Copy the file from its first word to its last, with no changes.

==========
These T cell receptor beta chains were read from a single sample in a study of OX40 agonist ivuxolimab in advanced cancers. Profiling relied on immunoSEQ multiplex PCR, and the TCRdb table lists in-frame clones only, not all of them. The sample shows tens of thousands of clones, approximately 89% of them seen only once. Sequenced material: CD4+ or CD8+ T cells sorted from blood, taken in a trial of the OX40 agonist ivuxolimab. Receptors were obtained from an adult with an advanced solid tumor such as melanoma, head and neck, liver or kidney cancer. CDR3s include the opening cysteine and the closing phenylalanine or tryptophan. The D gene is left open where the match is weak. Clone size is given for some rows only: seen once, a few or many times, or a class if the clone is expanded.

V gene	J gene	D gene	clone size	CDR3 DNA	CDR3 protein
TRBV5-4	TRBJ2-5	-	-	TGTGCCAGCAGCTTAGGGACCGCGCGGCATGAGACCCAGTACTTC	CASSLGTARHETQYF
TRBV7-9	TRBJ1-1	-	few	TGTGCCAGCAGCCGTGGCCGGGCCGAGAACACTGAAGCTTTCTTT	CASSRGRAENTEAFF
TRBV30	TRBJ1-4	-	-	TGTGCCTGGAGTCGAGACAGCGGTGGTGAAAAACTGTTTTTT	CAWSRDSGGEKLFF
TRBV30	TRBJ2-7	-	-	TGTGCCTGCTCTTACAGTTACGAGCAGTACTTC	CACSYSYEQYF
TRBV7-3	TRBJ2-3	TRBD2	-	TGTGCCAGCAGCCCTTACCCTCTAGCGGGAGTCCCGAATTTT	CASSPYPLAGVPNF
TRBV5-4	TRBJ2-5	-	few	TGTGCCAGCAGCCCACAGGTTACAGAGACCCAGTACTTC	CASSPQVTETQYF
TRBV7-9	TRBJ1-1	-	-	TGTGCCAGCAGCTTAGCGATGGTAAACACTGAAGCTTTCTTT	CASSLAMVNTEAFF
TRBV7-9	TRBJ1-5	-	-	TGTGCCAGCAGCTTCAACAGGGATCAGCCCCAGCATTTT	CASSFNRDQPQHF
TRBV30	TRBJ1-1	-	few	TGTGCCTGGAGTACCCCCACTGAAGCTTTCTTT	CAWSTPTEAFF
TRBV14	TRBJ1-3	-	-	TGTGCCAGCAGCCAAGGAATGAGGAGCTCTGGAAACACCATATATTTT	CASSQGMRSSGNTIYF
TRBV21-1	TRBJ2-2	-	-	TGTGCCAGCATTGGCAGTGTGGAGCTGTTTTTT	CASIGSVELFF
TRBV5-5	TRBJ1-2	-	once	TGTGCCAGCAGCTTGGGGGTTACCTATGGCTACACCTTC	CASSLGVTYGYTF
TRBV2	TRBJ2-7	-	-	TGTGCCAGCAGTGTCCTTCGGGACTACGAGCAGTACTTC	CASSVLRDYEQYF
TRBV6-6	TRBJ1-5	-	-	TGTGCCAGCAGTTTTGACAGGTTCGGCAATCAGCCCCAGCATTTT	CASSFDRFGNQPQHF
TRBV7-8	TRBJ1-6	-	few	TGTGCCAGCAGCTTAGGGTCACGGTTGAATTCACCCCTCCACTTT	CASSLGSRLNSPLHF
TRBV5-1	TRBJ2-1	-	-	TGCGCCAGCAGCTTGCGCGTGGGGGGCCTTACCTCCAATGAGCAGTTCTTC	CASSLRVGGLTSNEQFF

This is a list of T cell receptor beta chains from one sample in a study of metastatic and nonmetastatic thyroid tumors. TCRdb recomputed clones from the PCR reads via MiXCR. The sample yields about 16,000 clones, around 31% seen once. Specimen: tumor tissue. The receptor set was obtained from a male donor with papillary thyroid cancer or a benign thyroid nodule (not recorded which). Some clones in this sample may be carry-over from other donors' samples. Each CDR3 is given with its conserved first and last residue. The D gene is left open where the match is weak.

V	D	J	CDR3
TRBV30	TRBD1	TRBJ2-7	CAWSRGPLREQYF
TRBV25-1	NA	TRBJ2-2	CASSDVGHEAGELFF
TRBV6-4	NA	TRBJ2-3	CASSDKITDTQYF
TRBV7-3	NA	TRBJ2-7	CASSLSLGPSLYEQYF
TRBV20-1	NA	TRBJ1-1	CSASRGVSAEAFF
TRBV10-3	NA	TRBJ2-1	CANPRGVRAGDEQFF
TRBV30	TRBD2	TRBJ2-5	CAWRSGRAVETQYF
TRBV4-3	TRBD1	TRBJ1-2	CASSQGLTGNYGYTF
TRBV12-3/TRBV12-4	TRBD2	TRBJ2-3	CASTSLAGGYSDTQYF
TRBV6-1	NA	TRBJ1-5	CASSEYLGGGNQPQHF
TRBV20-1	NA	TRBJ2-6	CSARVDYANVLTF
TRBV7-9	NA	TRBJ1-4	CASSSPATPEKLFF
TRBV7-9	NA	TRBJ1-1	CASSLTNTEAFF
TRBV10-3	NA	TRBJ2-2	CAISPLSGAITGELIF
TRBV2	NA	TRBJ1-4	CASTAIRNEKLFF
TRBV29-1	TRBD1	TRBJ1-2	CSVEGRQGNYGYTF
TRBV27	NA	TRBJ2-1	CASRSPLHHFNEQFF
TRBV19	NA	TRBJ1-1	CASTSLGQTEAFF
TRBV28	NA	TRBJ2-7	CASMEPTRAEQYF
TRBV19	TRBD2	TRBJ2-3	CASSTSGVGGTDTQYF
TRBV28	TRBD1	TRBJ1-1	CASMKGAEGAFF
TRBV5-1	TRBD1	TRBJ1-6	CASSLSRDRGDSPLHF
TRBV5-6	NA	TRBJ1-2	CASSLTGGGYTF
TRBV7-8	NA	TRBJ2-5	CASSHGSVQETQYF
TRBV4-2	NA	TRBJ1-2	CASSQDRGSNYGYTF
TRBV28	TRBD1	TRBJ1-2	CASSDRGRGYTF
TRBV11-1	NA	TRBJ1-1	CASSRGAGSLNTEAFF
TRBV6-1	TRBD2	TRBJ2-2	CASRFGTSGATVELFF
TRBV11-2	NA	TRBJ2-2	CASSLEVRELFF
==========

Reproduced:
These T cell receptor beta chains were read from a single sample in a study of OX40 agonist ivuxolimab in advanced cancers. Profiling relied on immunoSEQ multiplex PCR, and the TCRdb table lists in-frame clones only, not all of them. The sample shows tens of thousands of clones, approximately 89% of them seen only once. Sequenced material: CD4+ or CD8+ T cells sorted from blood, taken in a trial of the OX40 agonist ivuxolimab. Receptors were obtained from an adult with an advanced solid tumor such as melanoma, head and neck, liver or kidney cancer. CDR3s include the opening cysteine and the closing phenylalanine or tryptophan. The D gene is left open where the match is weak. Clone size is given for some rows only: seen once, a few or many times, or a class if the clone is expanded.

V gene	J gene	D gene	clone size	CDR3 DNA	CDR3 protein
TRBV5-4	TRBJ2-5	-	-	TGTGCCAGCAGCTTAGGGACCGCGCGGCATGAGACCCAGTACTTC	CASSLGTARHETQYF
TRBV7-9	TRBJ1-1	-	few	TGTGCCAGCAGCCGTGGCCGGGCCGAGAACACTGAAGCTTTCTTT	CASSRGRAENTEAFF
TRBV30	TRBJ1-4	-	-	TGTGCCTGGAGTCGAGACAGCGGTGGTGAAAAACTGTTTTTT	CAWSRDSGGEKLFF
TRBV30	TRBJ2-7	-	-	TGTGCCTGCTCTTACAGTTACGAGCAGTACTTC	CACSYSYEQYF
TRBV7-3	TRBJ2-3	TRBD2	-	TGTGCCAGCAGCCCTTACCCTCTAGCGGGAGTCCCGAATTTT	CASSPYPLAGVPNF
TRBV5-4	TRBJ2-5	-	few	TGTGCCAGCAGCCCACAGGTTACAGAGACCCAGTACTTC	CASSPQVTETQYF
TRBV7-9	TRBJ1-1	-	-	TGTGCCAGCAGCTTAGCGATGGTAAACACTGAAGCTTTCTTT	CASSLAMVNTEAFF
TRBV7-9	TRBJ1-5	-	-	TGTGCCAGCAGCTTCAACAGGGATCAGCCCCAGCATTTT	CASSFNRDQPQHF
TRBV30	TRBJ1-1	-	few	TGTGCCTGGAGTACCCCCACTGAAGCTTTCTTT	CAWSTPTEAFF
TRBV14	TRBJ1-3	-	-	TGTGCCAGCAGCCAAGGAATGAGGAGCTCTGGAAACACCATATATTTT	CASSQGMRSSGNTIYF
TRBV21-1	TRBJ2-2	-	-	TGTGCCAGCATTGGCAGTGTGGAGCTGTTTTTT	CASIGSVELFF
TRBV5-5	TRBJ1-2	-	once	TGTGCCAGCAGCTTGGGGGTTACCTATGGCTACACCTTC	CASSLGVTYGYTF
TRBV2	TRBJ2-7	-	-	TGTGCCAGCAGTGTCCTTCGGGACTACGAGCAGTACTTC	CASSVLRDYEQYF
TRBV6-6	TRBJ1-5	-	-	TGTGCCAGCAGTTTTGACAGGTTCGGCAATCAGCCCCAGCATTTT	CASSFDRFGNQPQHF
TRBV7-8	TRBJ1-6	-	few	TGTGCCAGCAGCTTAGGGTCACGGTTGAATTCACCCCTCCACTTT	CASSLGSRLNSPLHF
TRBV5-1	TRBJ2-1	-	-	TGCGCCAGCAGCTTGCGCGTGGGGGGCCTTACCTCCAATGAGCAGTTCTTC	CASSLRVGGLTSNEQFF

This is a list of T cell receptor beta chains from one sample in a study of metastatic and nonmetastatic thyroid tumors. TCRdb recomputed clones from the PCR reads via MiXCR. The sample yields about 16,000 clones, around 31% seen once. Specimen: tumor tissue. The receptor set was obtained from a male donor with papillary thyroid cancer or a benign thyroid nodule (not recorded which). Some clones in this sample may be carry-over from other donors' samples. Each CDR3 is given with its conserved first and last residue. The D gene is left open where the match is weak.

V	D	J	CDR3
TRBV30	TRBD1	TRBJ2-7	CAWSRGPLREQYF
TRBV25-1	NA	TRBJ2-2	CASSDVGHEAGELFF
TRBV6-4	NA	TRBJ2-3	CASSDKITDTQYF
TRBV7-3	NA	TRBJ2-7	CASSLSLGPSLYEQYF
TRBV20-1	NA	TRBJ1-1	CSASRGVSAEAFF
TRBV10-3	NA	TRBJ2-1	CANPRGVRAGDEQFF
TRBV30	TRBD2	TRBJ2-5	CAWRSGRAVETQYF
TRBV4-3	TRBD1	TRBJ1-2	CASSQGLTGNYGYTF
TRBV12-3/TRBV12-4	TRBD2	TRBJ2-3	CASTSLAGGYSDTQYF
TRBV6-1	NA	TRBJ1-5	CASSEYLGGGNQPQHF
TRBV20-1	NA	TRBJ2-6	CSARVDYANVLTF
TRBV7-9	NA	TRBJ1-4	CASSSPATPEKLFF
TRBV7-9	NA	TRBJ1-1	CASSLTNTEAFF
TRBV10-3	NA	TRBJ2-2	CAISPLSGAITGELIF
TRBV2	NA	TRBJ1-4	CASTAIRNEKLFF
TRBV29-1	TRBD1	TRBJ1-2	CSVEGRQGNYGYTF
TRBV27	NA	TRBJ2-1	CASRSPLHHFNEQFF
TRBV19	NA	TRBJ1-1	CASTSLGQTEAFF
TRBV28	NA	TRBJ2-7	CASMEPTRAEQYF
TRBV19	TRBD2	TRBJ2-3	CASSTSGVGGTDTQYF
TRBV28	TRBD1	TRBJ1-1	CASMKGAEGAFF
TRBV5-1	TRBD1	TRBJ1-6	CASSLSRDRGDSPLHF
TRBV5-6	NA	TRBJ1-2	CASSLTGGGYTF
TRBV7-8	NA	TRBJ2-5	CASSHGSVQETQYF
TRBV4-2	NA	TRBJ1-2	CASSQDRGSNYGYTF
TRBV28	TRBD1	TRBJ1-2	CASSDRGRGYTF
TRBV11-1	NA	TRBJ1-1	CASSRGAGSLNTEAFF
TRBV6-1	TRBD2	TRBJ2-2	CASRFGTSGATVELFF
TRBV11-2	NA	TRBJ2-2	CASSLEVRELFF